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Arizona Paper Seeks City Records on Firings

PHOENIX (CN) - Officials in Surprise, Ariz., failed to produce documents relating to the firings of detectives Apreel Nye and Rosemary Garcia and of Officer Jeremy Atwell, the publisher of The Arizona Republic claims in Maricopa County Court.

According to Phoenix Newspapers, the police department fired Nye and Garcia in February after they failed to cooperate with an internal investigation stemming from an allegation the detectives made against Atwell.

The department "concluded the allegation made by Nye and Garcia was unsubstantiated ... (and) a notice of investigation delivered to Nye and Garcia said that one of the two used a Phoenix pay telephone to call the Department's professional standards sergeant and accuse Atwell of wrongdoing," the lawsuit claims.

Atwell was fired after he failed to report to work for three days, the complaint says. In 2008 he was suspended for 40 hours after he failed to tell his supervisors about his use of a confidential source and encouraged a training officer to write false reports about drug arrests.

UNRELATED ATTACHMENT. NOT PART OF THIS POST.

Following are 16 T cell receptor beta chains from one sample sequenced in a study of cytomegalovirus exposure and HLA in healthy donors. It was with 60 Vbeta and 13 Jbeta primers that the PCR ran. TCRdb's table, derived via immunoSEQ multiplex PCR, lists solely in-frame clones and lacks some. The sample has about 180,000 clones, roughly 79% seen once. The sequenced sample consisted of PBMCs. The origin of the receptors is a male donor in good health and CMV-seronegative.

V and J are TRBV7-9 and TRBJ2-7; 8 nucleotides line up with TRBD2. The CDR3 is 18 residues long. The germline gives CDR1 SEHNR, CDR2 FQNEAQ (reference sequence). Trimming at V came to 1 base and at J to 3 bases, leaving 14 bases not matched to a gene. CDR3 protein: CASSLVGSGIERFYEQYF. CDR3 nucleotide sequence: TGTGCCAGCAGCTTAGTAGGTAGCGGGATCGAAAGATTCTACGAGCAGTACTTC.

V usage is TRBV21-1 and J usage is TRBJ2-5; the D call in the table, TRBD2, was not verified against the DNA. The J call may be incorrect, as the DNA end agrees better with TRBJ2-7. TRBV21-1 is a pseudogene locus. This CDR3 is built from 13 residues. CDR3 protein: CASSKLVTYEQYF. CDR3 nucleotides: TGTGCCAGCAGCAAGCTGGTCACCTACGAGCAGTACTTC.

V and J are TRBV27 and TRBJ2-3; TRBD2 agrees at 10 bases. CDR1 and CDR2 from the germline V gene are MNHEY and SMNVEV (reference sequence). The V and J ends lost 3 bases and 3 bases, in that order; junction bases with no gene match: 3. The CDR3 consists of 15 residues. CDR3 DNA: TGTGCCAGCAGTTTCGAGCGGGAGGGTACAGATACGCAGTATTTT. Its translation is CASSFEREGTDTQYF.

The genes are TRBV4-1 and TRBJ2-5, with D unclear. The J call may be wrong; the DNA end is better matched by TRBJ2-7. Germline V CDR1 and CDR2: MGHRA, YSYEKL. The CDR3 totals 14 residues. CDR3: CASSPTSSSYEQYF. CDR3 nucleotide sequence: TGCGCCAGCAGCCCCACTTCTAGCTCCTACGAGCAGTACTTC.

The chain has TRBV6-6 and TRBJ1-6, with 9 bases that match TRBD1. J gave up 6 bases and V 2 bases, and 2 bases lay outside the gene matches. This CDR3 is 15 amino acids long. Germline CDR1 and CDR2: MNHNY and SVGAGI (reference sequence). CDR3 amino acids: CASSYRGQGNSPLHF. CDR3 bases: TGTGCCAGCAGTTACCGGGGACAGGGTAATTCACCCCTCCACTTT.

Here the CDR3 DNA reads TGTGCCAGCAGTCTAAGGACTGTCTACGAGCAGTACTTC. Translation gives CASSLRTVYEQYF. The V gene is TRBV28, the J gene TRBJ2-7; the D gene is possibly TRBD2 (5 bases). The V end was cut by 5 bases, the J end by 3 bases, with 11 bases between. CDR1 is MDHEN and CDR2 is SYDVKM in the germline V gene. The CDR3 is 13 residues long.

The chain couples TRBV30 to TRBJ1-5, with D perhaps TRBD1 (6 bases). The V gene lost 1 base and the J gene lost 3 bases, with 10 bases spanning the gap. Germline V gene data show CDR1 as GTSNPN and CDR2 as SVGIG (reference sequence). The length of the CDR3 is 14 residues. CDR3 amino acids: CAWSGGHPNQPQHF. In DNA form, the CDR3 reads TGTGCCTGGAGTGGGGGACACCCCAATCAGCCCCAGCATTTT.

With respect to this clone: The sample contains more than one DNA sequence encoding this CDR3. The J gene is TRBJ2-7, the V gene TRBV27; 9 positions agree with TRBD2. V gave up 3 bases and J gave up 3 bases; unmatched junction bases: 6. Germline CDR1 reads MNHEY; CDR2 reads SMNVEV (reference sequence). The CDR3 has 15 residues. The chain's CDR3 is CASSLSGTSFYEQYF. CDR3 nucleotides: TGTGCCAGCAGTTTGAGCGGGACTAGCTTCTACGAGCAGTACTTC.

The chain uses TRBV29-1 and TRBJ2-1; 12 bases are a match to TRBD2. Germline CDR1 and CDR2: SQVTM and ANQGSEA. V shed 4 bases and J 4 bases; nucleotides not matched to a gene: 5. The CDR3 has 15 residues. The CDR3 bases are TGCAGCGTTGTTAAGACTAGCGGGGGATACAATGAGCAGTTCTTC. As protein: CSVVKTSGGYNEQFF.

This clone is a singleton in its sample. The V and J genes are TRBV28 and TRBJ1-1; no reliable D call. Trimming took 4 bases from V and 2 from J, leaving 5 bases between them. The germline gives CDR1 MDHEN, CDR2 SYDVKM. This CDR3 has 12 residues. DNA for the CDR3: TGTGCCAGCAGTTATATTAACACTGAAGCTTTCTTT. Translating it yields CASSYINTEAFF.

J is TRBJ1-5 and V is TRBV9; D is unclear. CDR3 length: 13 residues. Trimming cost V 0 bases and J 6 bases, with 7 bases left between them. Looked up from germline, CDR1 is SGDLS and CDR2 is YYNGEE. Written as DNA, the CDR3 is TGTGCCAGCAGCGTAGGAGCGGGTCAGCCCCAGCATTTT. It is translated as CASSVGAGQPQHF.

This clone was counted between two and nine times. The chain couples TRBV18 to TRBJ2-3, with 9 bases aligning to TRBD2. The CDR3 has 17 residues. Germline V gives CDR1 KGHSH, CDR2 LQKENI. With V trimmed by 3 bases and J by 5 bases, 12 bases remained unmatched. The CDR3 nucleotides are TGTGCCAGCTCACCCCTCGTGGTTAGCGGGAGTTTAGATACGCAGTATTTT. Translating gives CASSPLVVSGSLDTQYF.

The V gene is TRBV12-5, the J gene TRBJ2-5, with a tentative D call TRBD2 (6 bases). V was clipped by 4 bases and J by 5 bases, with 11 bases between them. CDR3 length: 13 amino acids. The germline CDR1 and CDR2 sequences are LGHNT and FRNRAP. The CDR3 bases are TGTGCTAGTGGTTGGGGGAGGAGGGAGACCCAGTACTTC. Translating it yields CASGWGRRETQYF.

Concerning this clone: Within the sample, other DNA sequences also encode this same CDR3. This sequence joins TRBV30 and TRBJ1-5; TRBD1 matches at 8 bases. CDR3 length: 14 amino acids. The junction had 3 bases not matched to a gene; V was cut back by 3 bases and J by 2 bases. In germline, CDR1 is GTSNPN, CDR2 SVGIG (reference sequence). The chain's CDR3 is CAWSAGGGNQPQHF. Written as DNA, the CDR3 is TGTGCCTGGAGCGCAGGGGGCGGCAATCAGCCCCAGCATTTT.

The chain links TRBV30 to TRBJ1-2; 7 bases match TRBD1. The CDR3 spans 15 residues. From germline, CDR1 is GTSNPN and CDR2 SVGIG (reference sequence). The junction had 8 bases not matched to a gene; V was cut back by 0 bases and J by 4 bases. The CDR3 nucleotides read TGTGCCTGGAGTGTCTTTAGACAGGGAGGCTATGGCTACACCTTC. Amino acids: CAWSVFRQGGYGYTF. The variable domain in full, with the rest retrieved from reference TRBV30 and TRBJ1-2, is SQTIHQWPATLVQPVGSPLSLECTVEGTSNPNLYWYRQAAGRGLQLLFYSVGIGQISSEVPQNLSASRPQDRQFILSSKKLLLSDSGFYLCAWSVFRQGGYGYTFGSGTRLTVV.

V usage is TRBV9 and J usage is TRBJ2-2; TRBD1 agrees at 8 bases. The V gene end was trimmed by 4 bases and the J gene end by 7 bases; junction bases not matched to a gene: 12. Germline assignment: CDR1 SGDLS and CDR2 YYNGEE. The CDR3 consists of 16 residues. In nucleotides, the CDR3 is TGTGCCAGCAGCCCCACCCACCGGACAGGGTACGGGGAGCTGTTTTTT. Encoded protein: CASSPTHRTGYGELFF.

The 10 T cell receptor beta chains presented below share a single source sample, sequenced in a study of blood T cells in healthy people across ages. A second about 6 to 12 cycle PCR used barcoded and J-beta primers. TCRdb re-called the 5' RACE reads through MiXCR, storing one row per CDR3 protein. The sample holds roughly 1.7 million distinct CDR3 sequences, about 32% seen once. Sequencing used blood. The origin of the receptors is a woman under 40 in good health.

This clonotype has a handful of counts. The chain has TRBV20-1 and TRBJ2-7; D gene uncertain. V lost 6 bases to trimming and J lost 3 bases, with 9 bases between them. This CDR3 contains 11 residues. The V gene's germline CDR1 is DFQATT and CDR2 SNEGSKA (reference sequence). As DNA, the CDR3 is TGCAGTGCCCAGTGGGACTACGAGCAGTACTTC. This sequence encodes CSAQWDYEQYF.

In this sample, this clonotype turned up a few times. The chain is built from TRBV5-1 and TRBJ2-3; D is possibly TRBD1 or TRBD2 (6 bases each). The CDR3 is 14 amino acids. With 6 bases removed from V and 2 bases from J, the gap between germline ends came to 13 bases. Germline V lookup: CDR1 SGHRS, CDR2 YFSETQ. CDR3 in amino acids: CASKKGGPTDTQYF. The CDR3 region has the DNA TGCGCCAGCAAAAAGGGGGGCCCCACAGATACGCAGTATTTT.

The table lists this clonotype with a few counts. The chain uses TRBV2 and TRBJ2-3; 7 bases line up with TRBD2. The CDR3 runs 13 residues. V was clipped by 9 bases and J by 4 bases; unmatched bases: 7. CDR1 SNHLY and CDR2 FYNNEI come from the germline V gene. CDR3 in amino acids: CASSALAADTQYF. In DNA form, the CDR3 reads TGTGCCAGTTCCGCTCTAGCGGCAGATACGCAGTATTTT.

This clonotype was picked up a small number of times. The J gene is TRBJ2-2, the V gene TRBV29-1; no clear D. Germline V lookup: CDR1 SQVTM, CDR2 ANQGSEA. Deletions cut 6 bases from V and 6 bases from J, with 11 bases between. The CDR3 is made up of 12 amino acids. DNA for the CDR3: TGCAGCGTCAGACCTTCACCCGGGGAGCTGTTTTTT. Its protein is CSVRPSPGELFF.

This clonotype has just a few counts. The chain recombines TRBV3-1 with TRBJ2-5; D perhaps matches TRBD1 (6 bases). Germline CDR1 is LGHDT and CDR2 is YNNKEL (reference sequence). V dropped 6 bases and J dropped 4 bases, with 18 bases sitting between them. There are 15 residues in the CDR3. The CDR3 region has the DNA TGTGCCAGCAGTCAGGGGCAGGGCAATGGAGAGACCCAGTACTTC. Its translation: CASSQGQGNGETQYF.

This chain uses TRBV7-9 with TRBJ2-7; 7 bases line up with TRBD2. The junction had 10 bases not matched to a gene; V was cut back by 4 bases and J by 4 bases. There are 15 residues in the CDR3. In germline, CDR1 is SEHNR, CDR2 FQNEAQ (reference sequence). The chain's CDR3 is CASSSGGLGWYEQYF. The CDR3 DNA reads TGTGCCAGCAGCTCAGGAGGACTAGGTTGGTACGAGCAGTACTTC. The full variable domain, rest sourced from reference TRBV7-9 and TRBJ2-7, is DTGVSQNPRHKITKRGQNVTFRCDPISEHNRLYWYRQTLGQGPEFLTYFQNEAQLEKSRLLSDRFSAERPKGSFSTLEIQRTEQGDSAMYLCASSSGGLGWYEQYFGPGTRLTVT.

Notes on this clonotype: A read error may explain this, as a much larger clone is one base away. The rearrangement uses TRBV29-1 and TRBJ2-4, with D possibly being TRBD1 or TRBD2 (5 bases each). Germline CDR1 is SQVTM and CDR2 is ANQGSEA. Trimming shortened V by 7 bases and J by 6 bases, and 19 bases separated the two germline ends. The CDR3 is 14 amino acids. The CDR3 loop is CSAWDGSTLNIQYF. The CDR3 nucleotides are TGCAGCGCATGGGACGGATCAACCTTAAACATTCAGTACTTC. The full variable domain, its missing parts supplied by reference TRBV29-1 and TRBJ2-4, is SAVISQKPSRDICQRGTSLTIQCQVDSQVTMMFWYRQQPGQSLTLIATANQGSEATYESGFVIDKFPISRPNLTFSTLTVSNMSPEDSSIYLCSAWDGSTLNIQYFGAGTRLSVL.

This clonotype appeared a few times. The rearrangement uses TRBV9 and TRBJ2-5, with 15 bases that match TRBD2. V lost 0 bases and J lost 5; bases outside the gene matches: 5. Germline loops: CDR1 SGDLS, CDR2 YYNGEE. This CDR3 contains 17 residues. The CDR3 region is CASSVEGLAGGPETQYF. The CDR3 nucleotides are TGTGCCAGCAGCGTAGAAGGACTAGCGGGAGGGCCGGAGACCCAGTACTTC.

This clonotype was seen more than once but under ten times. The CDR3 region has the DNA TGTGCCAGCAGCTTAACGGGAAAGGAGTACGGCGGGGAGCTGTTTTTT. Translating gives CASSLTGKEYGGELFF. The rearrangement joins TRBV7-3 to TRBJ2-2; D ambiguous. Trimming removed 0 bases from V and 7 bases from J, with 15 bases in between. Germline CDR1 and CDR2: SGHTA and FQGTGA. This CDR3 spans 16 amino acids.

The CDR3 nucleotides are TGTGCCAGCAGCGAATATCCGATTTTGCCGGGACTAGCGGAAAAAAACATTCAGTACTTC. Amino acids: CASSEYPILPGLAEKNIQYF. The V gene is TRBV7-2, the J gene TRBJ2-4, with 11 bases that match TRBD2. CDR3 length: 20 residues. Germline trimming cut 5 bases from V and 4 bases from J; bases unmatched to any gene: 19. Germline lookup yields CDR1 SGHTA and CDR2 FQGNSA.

Nye was also suspended in 2008, the publisher claims, after she was pulled over by an off-duty Maricopa County sheriff's deputy after she left a bar. The deputy did not cite her, although she allegedly had a blood-alcohol level of .10.

The Arizona Republic first requested the records on March 4. The city released several documents, but Surprise City Manager Charles "Randy" Oliver denied the company's request to inspect the records because it might cause "harm to the Department's ability to conduct internal investigations," the publisher claims.

The newspaper requested the records again on March 24 and says Surprise City Attorney Michael D. Bailey replied that he thought all of the records had been passed over. After a third request, Bailey sided with Oliver's statement that their release would harm the investigation, the newspaper claims.

The publisher claims it is entitled to view the records, because "the public has a strong interest in monitoring the performance of its public employees - in particular, police officers who are hired to protect the public, as well as the city that fires them based on an internal investigation."

Phoenix Newspapers is represented by David J. Bodney and Chris Moeser of Steptoe & Johnson.

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